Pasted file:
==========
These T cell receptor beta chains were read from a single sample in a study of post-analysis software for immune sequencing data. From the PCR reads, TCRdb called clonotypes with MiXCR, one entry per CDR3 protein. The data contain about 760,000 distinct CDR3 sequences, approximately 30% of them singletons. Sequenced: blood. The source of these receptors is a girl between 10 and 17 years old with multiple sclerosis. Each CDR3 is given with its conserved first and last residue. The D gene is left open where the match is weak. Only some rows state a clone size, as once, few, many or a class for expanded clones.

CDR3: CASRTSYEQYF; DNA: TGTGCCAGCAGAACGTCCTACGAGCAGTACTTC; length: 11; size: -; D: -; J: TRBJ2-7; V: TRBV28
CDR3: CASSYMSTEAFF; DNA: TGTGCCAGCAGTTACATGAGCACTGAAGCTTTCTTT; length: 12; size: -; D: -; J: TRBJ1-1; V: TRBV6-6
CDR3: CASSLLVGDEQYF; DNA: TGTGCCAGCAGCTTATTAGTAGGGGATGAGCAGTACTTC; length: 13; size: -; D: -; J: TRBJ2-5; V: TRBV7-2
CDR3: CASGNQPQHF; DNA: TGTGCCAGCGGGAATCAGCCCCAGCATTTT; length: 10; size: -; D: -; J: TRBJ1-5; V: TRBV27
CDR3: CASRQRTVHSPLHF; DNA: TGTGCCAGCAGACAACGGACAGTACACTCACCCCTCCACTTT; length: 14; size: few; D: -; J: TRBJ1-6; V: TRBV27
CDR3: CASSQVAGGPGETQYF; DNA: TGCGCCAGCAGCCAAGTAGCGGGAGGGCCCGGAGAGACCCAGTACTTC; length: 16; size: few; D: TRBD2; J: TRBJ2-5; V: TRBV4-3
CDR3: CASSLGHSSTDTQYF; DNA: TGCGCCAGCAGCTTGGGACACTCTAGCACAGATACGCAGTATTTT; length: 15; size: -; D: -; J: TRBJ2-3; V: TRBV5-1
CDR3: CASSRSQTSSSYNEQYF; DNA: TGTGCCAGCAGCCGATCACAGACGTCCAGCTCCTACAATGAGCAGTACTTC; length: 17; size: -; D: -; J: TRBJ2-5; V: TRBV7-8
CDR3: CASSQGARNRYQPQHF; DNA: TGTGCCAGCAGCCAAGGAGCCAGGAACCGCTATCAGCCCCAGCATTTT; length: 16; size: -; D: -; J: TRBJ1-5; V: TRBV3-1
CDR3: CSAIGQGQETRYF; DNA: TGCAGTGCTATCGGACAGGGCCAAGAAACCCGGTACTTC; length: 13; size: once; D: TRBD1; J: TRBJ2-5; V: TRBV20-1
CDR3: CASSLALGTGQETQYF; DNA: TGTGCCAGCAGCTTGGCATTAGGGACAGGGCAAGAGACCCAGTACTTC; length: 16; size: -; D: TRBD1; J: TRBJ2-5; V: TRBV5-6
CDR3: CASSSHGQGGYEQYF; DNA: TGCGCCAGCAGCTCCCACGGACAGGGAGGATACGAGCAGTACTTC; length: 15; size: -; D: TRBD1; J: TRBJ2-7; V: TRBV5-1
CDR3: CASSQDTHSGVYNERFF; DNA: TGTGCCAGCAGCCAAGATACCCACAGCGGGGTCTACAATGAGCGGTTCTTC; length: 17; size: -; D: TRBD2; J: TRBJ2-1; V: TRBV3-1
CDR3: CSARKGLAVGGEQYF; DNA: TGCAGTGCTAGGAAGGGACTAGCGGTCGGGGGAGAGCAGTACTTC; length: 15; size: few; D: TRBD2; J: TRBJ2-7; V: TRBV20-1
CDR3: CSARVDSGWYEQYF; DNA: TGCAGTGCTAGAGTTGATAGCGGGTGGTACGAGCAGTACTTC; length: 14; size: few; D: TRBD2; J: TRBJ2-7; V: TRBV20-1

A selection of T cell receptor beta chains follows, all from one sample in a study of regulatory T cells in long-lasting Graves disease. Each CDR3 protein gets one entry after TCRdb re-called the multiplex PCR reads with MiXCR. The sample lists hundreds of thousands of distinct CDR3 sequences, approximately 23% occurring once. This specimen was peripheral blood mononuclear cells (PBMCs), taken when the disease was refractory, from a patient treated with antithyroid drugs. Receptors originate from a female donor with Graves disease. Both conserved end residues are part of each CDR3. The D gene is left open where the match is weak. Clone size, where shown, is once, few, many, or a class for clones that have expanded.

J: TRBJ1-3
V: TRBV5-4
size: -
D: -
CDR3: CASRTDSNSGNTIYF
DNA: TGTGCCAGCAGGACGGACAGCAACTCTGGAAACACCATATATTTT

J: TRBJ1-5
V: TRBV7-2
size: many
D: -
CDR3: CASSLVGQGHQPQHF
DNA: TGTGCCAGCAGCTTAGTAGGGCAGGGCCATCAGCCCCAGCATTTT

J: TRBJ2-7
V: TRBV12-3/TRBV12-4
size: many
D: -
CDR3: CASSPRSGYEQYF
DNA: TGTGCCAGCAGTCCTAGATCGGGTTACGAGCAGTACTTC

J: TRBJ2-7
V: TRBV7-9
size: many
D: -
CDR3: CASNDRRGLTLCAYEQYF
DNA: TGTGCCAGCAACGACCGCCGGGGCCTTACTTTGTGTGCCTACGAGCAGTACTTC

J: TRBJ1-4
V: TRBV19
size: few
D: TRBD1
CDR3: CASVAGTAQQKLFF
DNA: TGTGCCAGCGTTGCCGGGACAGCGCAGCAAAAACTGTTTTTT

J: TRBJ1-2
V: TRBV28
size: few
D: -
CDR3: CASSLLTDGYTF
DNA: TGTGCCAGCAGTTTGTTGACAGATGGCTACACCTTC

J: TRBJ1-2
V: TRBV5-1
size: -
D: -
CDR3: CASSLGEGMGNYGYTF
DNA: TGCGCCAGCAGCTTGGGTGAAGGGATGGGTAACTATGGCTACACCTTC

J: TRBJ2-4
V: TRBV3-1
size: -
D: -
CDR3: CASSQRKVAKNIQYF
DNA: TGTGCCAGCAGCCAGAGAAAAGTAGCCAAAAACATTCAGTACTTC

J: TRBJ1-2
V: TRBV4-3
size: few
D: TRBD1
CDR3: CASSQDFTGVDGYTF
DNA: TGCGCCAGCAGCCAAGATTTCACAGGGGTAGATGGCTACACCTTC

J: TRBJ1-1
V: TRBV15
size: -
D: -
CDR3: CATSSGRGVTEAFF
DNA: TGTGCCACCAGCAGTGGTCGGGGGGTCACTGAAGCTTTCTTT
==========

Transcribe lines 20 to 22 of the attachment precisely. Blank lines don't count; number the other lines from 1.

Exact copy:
size: -
D: -
CDR3: CASRTDSNSGNTIYF